A new draft report from the Federal Communications Commission says the government may be able to limit violence on TV in a way that does not violate the U.S. Constitution.
The long-overdue report suggests Congress could craft a law that would let the agency regulate violent programming much like it regulates sexual content and profanity — by barring it from being aired during hours when children may be watching, for example.
In one instance, at the beginning of the current season of Fox Network’s hit show “24,” hero Jack Bauer chomped on the neck of the terrorist holding him captive, then spit out the blood and made his escape.
Citing studies, the draft report says there is evidence that violent programming can lead to “short-term aggressive behavior in children,” according to an agency source, who asked not to be identified because the commission has not approved the report.
The report also suggests that cable and satellite TV could be subjected to an “a la carte” regime that would let viewers choose their channels.
Requested by Congress, it is sure to alarm executives in the broadcast and cable industry, members of the creative community and First Amendment advocates.
The draft was circulating among the agency’s five commissioners, sources said.
A bipartisan group of 39 House members nearly three years ago requested a report by Jan. 1, 2005, discussing whether the FCC could define “exceedingly violent programming that is harmful to children.” It also asked whether the agency could regulate such programming “in a constitutional manner.”
The FCC’s authority is limited to licensed broadcast stations. Content on cable networks that is not available over the airwaves is beyond the agency’s reach.
To address cable, the report suggests that Congress could draft legislation that would mandate a “family tier” of programming or a form of channel choice known as a la carte.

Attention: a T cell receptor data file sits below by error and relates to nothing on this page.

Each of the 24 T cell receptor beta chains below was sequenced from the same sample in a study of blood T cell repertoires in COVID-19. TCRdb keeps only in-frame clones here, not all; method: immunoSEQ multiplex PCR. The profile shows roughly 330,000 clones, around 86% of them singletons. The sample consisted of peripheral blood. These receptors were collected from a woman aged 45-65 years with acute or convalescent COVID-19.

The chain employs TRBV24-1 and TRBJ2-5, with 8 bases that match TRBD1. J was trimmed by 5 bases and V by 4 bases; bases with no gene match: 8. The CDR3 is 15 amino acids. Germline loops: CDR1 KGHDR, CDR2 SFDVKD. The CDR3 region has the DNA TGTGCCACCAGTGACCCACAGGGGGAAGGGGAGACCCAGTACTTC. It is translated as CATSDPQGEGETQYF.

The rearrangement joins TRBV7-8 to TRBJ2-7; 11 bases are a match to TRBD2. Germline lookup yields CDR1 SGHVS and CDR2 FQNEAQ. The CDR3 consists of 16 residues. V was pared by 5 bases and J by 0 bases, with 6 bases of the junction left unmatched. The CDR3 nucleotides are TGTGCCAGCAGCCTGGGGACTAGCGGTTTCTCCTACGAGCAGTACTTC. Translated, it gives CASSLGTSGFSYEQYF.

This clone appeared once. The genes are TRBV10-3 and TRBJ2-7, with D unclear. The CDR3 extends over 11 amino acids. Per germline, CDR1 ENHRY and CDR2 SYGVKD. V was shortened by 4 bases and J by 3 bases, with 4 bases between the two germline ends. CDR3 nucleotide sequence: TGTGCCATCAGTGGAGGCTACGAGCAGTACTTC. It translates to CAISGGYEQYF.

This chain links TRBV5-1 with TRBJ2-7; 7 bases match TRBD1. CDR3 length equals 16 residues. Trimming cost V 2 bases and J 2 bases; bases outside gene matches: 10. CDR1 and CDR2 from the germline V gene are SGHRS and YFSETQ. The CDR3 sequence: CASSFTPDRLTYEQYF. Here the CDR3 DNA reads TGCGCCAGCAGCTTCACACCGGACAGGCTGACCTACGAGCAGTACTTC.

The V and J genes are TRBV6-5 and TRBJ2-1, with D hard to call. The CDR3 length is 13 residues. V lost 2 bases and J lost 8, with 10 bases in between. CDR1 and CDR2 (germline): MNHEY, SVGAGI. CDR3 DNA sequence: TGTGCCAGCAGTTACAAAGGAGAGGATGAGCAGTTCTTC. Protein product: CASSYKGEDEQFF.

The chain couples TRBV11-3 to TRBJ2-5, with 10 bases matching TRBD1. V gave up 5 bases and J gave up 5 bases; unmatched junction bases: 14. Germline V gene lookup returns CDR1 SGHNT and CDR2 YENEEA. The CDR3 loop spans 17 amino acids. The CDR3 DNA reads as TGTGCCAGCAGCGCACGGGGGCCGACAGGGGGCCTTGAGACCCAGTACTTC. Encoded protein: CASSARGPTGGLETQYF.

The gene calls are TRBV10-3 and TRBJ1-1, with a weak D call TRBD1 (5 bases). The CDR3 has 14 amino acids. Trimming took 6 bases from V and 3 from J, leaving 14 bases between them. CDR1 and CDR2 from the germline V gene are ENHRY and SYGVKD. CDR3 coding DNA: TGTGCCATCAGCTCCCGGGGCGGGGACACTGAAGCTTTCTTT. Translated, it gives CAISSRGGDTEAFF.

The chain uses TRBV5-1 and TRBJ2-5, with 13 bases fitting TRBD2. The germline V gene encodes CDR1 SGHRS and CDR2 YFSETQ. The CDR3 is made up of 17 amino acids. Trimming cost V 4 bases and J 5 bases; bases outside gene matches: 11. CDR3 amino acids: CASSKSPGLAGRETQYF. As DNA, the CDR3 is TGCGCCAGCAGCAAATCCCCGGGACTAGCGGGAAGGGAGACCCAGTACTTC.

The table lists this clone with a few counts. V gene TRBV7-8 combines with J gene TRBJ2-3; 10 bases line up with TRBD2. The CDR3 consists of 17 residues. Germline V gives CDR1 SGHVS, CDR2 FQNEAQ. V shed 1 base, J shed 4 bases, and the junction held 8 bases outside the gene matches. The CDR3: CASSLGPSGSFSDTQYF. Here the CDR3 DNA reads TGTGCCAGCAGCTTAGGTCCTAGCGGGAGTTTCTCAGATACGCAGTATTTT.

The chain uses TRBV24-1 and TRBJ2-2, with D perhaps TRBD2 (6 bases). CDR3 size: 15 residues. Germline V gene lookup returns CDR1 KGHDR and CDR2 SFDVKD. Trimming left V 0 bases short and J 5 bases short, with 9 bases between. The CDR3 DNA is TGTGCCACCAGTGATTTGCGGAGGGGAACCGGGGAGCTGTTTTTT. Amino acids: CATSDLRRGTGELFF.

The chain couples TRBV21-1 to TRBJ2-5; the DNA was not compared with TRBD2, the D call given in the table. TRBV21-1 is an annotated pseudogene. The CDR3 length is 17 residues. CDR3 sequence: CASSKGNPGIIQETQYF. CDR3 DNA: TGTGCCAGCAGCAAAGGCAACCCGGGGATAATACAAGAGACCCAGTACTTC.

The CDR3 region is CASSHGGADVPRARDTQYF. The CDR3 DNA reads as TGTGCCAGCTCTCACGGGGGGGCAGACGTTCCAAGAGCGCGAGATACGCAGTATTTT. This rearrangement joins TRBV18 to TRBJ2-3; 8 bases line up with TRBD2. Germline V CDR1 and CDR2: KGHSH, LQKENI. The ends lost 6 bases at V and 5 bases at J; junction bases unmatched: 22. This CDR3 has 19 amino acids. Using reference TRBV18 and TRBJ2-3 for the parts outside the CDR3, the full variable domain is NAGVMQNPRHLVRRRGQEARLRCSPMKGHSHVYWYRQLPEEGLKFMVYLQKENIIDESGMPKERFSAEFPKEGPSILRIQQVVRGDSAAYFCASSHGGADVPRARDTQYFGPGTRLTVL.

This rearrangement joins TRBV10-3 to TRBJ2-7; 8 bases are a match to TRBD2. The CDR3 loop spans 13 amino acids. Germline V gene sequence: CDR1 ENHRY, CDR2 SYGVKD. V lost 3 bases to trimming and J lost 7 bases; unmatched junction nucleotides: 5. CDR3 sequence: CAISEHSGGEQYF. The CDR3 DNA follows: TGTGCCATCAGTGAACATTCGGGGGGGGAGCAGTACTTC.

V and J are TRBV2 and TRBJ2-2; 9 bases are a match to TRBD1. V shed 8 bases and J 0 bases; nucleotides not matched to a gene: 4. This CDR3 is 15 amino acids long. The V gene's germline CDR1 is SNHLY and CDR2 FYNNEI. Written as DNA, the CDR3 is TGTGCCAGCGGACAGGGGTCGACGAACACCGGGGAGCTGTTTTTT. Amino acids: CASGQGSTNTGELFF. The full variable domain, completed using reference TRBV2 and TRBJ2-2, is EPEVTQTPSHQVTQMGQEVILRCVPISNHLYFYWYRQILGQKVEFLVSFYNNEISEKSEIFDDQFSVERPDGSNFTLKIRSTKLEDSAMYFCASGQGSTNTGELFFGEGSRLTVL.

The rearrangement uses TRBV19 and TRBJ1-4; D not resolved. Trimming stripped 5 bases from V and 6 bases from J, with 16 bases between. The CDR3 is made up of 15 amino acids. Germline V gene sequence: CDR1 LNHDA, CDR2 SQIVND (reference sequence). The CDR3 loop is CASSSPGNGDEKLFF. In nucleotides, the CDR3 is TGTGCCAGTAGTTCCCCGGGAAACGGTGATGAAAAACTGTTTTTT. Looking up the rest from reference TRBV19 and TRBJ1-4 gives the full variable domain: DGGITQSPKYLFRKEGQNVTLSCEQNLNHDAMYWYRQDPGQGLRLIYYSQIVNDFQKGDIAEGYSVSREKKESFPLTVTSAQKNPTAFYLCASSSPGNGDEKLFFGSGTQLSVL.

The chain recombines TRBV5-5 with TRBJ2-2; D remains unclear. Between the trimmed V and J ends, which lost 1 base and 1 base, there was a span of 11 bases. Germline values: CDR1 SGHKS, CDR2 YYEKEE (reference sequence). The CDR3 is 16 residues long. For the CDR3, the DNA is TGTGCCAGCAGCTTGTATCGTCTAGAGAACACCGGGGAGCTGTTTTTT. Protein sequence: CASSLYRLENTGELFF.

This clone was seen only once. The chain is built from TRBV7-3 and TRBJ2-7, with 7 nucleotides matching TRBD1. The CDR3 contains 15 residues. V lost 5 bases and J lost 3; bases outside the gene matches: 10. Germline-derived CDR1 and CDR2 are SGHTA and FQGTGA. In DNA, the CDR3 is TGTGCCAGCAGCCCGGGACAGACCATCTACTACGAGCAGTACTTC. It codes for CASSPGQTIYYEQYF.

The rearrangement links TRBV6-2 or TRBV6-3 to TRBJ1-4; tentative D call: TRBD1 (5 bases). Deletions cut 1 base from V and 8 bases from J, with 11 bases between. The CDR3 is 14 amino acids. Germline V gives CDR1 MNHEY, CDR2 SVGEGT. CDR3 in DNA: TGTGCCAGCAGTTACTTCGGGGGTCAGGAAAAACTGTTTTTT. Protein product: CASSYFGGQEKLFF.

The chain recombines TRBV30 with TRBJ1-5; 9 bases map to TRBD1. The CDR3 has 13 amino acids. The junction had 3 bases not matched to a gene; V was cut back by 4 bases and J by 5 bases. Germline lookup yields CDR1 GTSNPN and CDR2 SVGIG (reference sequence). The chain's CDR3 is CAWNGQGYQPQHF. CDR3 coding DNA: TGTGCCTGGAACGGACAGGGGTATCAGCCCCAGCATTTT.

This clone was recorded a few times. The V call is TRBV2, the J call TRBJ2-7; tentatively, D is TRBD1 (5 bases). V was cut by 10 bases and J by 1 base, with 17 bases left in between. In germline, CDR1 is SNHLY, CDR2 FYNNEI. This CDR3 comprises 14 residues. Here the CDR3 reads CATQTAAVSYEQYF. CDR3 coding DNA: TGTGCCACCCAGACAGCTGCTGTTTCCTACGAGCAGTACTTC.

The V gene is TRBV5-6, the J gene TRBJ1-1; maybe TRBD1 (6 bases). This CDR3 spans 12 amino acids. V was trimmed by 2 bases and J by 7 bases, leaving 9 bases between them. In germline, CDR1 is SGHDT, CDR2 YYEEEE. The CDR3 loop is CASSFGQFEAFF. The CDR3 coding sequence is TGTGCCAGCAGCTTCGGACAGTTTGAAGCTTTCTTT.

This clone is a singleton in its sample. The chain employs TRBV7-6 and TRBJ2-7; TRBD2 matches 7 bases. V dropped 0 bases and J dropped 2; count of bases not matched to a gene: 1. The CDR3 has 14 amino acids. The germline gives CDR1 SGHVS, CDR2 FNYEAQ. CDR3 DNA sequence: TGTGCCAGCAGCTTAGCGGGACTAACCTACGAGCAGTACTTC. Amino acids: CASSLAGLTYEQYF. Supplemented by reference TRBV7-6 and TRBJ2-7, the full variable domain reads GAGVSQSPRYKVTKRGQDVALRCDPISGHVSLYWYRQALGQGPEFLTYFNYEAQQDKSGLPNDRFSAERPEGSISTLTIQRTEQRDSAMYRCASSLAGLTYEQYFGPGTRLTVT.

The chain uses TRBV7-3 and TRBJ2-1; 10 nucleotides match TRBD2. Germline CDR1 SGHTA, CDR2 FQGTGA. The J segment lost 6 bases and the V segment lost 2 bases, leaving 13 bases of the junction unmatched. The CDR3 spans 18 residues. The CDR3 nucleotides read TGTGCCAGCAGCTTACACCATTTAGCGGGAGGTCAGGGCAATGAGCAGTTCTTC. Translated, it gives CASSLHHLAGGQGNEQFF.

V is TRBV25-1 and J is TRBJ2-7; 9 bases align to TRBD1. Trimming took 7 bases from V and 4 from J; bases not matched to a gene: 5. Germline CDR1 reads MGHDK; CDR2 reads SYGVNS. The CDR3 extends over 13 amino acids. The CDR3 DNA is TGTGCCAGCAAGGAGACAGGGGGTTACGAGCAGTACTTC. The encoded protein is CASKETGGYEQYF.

FCC Chairman Kevin Martin has long supported such a proposal, as has Sen. John McCain, Arizona Republican, but the cable industry has beaten back a la carte legislation in the past.
Creating a regulatory regime to deal with television violence would present a host of challenges for the agency, critics say. First, the FCC or Congress would have to define “excessive violence.”
The agency is considering several possibilities, including one devised by Morality in Media Inc., a group whose motto is “promoting decent society through law.”
Even if a definition can be devised, more problematic is the issue of how to determine what is worthy of sanction and what is not.
“Will it count on the news?” asked Jonathan Rintels, executive director of the Center for Creative Voices in Media. “Will it count on newsmagazines like ‘60 Minutes’ and ‘Dateline’? What about hockey games when the gloves come off and people start punching each other?”
Mr. Rintels said such rules would create “huge gray areas of censored content.”
Meanwhile, the agency is fighting challenges in two federal appeals courts regarding how it is enforcing its rules on broadcast decency.
Broadcasters are expected to object strenuously to any anti-violence regulation, but have been skittish in going on the record. The National Association of Broadcasters declined a request for comment, as did CBS Inc. Scott Grogin, senior vice president for corporate communications at Fox Broadcasting, also declined comment because the report has not been released.
Generally, broadcasters and cable companies say parents should take responsibility for what their children watch and take advantage of blocking technology, such as the V-chip, and are sponsoring a multimillion-dollar advertising campaign to teach them how to use it.
As for a la carte, Brian Dietz, spokesman for the National Cable and Telecommunications Association, said it is an “unnecessary government intrusion in a vibrant marketplace that would result in higher prices, fewer choices and less diversity in programming.”
Broadcasters also say their shows are becoming edgier to keep up with increasingly violent fare on cable networks.